Cadbury's under fire for changes to Creme Eggs

Emma Woollacott
Cadbury's Creme Egg
Cadbury's Creme Egg

Fans of Cadbury's Creme Eggs are up in arms after the company's US owners' admitted that they've changed the recipe - and cut the size of the multi-pack from six to five.

Mondelez has stopped making the shell of the eggs using Cadbury's Dairy Milk, and is instead using chocolate of a more standard mix.

"It's no longer Dairy Milk. It's similar, but not exactly Dairy Milk. We tested the new one with consumers," a spokesman told the Sun.

"It was found to be the best one for the Creme Egg, which is why we've used it this year."

He added: "The Creme Egg has never been called the Cadbury's Dairy Milk Creme Egg. We have never played on the fact that Dairy Milk chocolate was used."

Meanwhile, the company has also changed the Creme Egg multi-packs to contain just five, rather than six, of the sugary treats. But while the recommended retail price has dropped from £3.05 to £2.85, many retailers are selling them at the same price.

Many customers are venting their fury on the Cadbury UK Twitter account, and the company's desperately trying to defend its actions. The reason for the shrinking multi-pack, it says, is rising costs.

"We now sell them in 5 packs due to changes in economic factors, such as the cost of ingredients that make our eggs so delicious," the company explains.

"There's a reduced RRP of £2.85 for the Creme Egg 5 pack, but the price that retailers actually sell at is down to them we're afraid."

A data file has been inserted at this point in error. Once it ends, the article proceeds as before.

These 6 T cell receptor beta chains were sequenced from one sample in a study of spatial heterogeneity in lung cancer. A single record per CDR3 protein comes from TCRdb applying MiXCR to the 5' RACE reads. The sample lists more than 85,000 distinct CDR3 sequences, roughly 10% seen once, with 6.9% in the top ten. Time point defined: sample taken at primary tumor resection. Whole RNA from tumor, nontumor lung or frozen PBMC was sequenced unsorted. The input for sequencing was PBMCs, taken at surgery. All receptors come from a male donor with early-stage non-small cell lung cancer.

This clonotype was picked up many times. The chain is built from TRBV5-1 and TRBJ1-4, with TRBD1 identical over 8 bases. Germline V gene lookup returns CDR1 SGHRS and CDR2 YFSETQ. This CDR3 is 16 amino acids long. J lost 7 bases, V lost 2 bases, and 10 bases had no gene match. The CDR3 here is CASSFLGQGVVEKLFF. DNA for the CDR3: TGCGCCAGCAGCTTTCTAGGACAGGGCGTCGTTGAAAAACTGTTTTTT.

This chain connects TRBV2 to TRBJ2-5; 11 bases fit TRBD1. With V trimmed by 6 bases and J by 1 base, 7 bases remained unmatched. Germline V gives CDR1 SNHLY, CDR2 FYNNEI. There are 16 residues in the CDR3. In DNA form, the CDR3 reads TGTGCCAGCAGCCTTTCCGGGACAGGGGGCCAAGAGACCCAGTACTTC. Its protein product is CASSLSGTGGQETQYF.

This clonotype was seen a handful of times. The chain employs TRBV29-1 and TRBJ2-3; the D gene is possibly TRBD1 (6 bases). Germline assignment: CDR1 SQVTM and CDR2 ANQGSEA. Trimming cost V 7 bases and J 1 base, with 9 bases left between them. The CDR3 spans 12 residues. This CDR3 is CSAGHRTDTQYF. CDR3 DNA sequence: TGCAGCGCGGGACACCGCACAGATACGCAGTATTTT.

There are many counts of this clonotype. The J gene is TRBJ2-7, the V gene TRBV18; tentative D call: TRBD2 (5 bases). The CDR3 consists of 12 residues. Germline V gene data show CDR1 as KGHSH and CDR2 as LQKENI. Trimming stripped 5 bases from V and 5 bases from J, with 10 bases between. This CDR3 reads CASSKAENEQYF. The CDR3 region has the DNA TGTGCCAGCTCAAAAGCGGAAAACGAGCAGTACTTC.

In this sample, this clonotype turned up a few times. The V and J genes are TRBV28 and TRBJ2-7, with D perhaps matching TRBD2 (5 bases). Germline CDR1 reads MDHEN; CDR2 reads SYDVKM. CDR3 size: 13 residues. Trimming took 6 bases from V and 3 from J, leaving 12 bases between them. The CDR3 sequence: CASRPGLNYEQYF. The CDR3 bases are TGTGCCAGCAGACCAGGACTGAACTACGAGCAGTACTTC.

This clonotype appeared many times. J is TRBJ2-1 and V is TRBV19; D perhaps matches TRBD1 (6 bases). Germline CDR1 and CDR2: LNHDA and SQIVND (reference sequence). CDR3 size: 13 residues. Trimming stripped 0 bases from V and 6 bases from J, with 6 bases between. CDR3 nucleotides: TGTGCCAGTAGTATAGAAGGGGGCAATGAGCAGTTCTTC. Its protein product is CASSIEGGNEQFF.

Cadbury's should have realised already that it messes with its products at its peril. Shortly before Christmas, it announced that it was to stop making chocolate coins, again infuriating customers.

A year earlier, customers started complaining that Dairy Milk itself tasted different - although the company said this was actually the effect of a change in the bars' shape, and that the recipe hadn't been altered.

Meanwhile, down-sizing products or multi-packs is particularly unpopular with customers who, quite understandably, often feel they're being ripped off - particularly if the shrinkage isn't immediately apparent.

Cadbury shrank its tins of Roses chocolates in 2011, and its chocolate bars by about ten percent a year later.

The 200-year-old firm makes more than 200 million Creme Eggs a year at its Bournville factory - although ther're only available in the months leading up to Easter. Customers are hoping that next year's batch will have the familiar Dairy Milk taste once again - and that the packs won't be one short.

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